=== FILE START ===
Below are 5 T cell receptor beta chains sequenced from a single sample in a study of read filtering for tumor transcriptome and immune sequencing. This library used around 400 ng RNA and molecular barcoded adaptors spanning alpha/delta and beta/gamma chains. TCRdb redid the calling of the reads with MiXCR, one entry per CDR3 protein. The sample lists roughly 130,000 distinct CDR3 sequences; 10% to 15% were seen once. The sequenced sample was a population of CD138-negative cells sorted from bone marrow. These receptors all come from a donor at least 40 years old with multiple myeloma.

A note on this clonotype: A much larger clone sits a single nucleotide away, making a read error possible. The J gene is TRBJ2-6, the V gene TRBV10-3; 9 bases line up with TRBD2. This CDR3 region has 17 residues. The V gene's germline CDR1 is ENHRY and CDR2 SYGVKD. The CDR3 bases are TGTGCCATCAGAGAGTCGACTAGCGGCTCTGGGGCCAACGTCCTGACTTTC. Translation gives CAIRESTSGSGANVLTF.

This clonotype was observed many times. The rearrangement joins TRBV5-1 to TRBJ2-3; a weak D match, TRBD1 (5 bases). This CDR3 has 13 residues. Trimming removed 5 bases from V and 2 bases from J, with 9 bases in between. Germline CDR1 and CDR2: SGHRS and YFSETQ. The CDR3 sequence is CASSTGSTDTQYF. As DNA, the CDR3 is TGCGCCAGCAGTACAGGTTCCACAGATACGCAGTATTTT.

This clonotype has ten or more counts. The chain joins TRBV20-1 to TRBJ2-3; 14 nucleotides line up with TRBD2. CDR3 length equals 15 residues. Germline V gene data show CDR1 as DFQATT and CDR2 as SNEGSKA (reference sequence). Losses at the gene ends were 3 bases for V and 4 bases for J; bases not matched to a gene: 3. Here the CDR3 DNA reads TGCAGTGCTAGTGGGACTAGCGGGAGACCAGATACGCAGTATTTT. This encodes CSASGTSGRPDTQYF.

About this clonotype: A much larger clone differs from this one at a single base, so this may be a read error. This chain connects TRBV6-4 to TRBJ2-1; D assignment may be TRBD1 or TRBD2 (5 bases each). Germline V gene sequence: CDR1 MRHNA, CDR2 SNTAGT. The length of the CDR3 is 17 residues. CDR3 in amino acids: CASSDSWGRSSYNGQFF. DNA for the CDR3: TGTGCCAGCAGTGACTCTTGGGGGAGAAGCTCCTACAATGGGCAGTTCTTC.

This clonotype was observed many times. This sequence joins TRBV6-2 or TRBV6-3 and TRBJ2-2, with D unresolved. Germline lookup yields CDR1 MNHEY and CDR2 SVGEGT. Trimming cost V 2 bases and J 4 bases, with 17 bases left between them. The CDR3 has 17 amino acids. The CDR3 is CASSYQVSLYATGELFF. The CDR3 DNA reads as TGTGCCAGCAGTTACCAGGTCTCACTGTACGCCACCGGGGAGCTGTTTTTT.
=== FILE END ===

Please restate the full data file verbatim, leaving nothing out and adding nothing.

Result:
Below are 5 T cell receptor beta chains sequenced from a single sample in a study of read filtering for tumor transcriptome and immune sequencing. This library used around 400 ng RNA and molecular barcoded adaptors spanning alpha/delta and beta/gamma chains. TCRdb redid the calling of the reads with MiXCR, one entry per CDR3 protein. The sample lists roughly 130,000 distinct CDR3 sequences; 10% to 15% were seen once. The sequenced sample was a population of CD138-negative cells sorted from bone marrow. These receptors all come from a donor at least 40 years old with multiple myeloma.

A note on this clonotype: A much larger clone sits a single nucleotide away, making a read error possible. The J gene is TRBJ2-6, the V gene TRBV10-3; 9 bases line up with TRBD2. This CDR3 region has 17 residues. The V gene's germline CDR1 is ENHRY and CDR2 SYGVKD. The CDR3 bases are TGTGCCATCAGAGAGTCGACTAGCGGCTCTGGGGCCAACGTCCTGACTTTC. Translation gives CAIRESTSGSGANVLTF.

This clonotype was observed many times. The rearrangement joins TRBV5-1 to TRBJ2-3; a weak D match, TRBD1 (5 bases). This CDR3 has 13 residues. Trimming removed 5 bases from V and 2 bases from J, with 9 bases in between. Germline CDR1 and CDR2: SGHRS and YFSETQ. The CDR3 sequence is CASSTGSTDTQYF. As DNA, the CDR3 is TGCGCCAGCAGTACAGGTTCCACAGATACGCAGTATTTT.

This clonotype has ten or more counts. The chain joins TRBV20-1 to TRBJ2-3; 14 nucleotides line up with TRBD2. CDR3 length equals 15 residues. Germline V gene data show CDR1 as DFQATT and CDR2 as SNEGSKA (reference sequence). Losses at the gene ends were 3 bases for V and 4 bases for J; bases not matched to a gene: 3. Here the CDR3 DNA reads TGCAGTGCTAGTGGGACTAGCGGGAGACCAGATACGCAGTATTTT. This encodes CSASGTSGRPDTQYF.

About this clonotype: A much larger clone differs from this one at a single base, so this may be a read error. This chain connects TRBV6-4 to TRBJ2-1; D assignment may be TRBD1 or TRBD2 (5 bases each). Germline V gene sequence: CDR1 MRHNA, CDR2 SNTAGT. The length of the CDR3 is 17 residues. CDR3 in amino acids: CASSDSWGRSSYNGQFF. DNA for the CDR3: TGTGCCAGCAGTGACTCTTGGGGGAGAAGCTCCTACAATGGGCAGTTCTTC.

This clonotype was observed many times. This sequence joins TRBV6-2 or TRBV6-3 and TRBJ2-2, with D unresolved. Germline lookup yields CDR1 MNHEY and CDR2 SVGEGT. Trimming cost V 2 bases and J 4 bases, with 17 bases left between them. The CDR3 has 17 amino acids. The CDR3 is CASSYQVSLYATGELFF. The CDR3 DNA reads as TGTGCCAGCAGTTACCAGGTCTCACTGTACGCCACCGGGGAGCTGTTTTTT.